I like that.  And I love Jimmy Carter and will be sad when death claims him.  But I’m inclined to think that my dad also had it right when he told me to hang on tight, face forward, and bend my knees.

            Hang on tight to those around you and to your values and find a firm place to stand, face forward so that you can see what’s coming down the road, at least as far as you are able, and bend your knees to absorb the shocks as they come along.

            Life isn’t safe and the law won’t always protect us.  Sometimes we can’t control what happens and we have to deal with whatever we get.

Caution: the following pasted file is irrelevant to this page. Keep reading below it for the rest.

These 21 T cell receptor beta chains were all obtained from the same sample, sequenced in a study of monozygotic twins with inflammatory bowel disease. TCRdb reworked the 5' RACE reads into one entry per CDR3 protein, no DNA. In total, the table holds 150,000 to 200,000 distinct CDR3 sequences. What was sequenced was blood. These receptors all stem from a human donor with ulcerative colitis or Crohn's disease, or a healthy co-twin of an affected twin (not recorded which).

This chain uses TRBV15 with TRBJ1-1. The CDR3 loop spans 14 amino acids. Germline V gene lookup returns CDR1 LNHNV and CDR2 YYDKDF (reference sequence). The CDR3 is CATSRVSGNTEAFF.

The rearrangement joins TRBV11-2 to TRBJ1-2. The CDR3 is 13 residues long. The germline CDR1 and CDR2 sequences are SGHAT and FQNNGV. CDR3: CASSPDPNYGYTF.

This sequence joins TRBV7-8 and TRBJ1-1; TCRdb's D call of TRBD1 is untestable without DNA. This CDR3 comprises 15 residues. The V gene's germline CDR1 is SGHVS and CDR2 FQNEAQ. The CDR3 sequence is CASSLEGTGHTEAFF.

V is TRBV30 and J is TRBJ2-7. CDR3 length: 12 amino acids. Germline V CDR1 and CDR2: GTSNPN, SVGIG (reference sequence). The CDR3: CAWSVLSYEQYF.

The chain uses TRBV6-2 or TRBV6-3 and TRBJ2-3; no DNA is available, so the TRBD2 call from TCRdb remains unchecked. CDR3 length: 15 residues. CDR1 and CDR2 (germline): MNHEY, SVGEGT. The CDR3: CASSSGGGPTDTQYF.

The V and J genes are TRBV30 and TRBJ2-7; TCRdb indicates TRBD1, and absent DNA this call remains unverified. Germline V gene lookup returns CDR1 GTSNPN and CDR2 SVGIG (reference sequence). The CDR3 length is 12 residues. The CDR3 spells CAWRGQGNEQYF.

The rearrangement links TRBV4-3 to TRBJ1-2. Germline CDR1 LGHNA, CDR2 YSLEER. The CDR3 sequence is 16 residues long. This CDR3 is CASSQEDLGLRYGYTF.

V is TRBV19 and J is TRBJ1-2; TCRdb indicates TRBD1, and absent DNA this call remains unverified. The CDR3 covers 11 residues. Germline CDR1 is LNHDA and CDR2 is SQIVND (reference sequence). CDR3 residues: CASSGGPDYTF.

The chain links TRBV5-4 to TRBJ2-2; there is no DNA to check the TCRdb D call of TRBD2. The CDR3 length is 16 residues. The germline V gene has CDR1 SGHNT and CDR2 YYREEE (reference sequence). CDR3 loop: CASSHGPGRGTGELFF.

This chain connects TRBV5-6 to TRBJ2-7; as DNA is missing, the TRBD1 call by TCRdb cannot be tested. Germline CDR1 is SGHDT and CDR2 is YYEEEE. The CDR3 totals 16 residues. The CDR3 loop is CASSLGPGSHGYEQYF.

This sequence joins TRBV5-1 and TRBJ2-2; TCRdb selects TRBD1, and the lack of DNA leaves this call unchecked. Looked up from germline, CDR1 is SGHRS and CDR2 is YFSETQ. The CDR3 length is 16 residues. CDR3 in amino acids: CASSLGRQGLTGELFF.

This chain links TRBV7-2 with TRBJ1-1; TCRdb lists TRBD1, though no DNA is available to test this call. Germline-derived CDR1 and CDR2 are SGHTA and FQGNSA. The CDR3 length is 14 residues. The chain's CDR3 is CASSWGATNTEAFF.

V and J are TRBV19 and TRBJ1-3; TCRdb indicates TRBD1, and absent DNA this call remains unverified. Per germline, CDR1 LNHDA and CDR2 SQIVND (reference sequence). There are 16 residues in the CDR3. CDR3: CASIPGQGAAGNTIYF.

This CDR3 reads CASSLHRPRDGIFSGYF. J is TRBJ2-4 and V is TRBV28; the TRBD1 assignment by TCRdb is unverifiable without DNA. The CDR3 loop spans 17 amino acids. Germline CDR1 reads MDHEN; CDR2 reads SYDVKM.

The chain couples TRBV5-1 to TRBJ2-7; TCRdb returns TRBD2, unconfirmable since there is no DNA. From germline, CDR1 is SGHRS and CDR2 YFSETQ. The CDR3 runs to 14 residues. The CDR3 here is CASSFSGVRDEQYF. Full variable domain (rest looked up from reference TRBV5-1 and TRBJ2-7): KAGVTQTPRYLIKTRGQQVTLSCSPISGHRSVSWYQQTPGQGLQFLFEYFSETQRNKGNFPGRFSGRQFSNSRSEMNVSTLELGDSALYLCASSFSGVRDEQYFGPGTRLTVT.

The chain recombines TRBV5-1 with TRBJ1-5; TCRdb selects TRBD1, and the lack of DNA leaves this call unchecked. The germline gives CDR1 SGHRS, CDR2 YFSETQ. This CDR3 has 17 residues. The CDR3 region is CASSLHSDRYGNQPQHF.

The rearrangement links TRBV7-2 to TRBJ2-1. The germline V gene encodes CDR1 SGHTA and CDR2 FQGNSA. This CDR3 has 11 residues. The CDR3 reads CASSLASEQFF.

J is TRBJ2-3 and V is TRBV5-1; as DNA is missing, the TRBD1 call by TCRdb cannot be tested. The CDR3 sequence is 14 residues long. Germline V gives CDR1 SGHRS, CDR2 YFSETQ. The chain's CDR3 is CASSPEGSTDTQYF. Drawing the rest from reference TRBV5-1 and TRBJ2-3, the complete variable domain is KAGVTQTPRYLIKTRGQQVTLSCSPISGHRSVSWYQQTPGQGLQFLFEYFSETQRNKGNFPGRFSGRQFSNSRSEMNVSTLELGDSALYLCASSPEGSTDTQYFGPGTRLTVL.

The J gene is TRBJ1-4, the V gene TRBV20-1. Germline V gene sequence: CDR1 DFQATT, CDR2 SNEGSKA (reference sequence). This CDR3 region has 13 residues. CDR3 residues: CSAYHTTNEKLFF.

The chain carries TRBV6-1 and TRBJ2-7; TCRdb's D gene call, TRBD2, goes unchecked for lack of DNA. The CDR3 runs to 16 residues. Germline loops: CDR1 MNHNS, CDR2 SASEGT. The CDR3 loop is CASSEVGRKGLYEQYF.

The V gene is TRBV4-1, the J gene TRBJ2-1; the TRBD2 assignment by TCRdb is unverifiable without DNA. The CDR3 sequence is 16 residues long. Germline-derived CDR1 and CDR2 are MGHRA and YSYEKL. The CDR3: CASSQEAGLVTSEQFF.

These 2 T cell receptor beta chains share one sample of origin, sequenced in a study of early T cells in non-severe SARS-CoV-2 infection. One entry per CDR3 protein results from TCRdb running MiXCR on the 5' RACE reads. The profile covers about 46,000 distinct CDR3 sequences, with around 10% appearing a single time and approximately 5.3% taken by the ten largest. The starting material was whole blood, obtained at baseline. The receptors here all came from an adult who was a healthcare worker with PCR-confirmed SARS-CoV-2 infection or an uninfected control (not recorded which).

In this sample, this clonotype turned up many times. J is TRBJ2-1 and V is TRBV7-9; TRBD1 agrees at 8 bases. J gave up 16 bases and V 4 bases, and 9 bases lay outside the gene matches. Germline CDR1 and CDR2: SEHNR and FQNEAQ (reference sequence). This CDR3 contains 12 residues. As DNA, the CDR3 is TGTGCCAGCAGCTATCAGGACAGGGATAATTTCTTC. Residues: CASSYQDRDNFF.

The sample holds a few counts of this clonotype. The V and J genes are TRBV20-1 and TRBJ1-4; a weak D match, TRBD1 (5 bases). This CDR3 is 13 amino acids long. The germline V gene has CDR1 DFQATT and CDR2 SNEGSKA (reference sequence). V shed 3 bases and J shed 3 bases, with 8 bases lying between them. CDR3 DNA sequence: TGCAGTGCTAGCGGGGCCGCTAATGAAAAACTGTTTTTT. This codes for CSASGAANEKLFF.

So when those times come, hold on tight, face forward, and bend your knees.

            And, I think my dad might add, if you can, help others do the same.

Let’s pause for a time of silent reflection and prayer.

HYMN# 1064, “Blue Boat Home”


BENEDICTION:  Our worship service, our time of shaping worth together, is ended, but our service to the world begins again as we leave this place.  Let us go in peace, thinking about how we might increase our ability to be resilient in an ever-changing world, committing ourselves to helping others make it through, and preparing our children to thrive as they enter the future.  Amen, shalom, salaam, and blessed be.